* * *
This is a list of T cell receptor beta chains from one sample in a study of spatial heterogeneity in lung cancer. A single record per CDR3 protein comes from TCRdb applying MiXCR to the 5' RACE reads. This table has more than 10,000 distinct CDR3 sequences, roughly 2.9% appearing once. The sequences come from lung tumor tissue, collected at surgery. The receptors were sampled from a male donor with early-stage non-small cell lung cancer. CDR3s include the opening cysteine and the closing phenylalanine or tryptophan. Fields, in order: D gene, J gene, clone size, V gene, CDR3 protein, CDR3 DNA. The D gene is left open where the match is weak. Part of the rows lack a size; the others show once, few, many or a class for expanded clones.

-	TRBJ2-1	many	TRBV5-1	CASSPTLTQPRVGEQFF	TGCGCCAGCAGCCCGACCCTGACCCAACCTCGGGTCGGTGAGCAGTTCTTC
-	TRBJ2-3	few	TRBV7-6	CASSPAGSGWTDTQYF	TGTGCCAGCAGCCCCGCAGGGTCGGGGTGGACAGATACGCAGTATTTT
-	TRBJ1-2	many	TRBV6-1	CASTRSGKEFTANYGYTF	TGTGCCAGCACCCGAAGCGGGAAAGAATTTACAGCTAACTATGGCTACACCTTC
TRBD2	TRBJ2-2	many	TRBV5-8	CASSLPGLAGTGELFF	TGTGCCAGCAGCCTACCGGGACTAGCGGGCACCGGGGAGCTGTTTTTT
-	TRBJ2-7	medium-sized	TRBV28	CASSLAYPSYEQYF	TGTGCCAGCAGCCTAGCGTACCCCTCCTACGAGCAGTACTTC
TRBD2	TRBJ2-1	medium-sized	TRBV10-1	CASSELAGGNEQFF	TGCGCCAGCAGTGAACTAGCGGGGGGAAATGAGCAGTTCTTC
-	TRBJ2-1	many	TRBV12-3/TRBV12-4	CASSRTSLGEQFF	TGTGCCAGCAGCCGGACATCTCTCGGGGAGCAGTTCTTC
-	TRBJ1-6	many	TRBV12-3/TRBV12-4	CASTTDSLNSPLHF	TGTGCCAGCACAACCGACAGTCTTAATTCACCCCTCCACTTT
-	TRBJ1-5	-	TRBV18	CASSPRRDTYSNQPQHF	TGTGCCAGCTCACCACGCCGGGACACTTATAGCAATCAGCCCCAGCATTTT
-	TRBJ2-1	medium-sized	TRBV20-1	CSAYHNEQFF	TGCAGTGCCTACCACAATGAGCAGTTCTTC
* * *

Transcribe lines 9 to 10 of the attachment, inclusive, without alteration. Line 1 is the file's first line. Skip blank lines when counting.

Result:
-	TRBJ1-6	many	TRBV12-3/TRBV12-4	CASTTDSLNSPLHF	TGTGCCAGCACAACCGACAGTCTTAATTCACCCCTCCACTTT
-	TRBJ1-5	-	TRBV18	CASSPRRDTYSNQPQHF	TGTGCCAGCTCACCACGCCGGGACACTTATAGCAATCAGCCCCAGCATTTT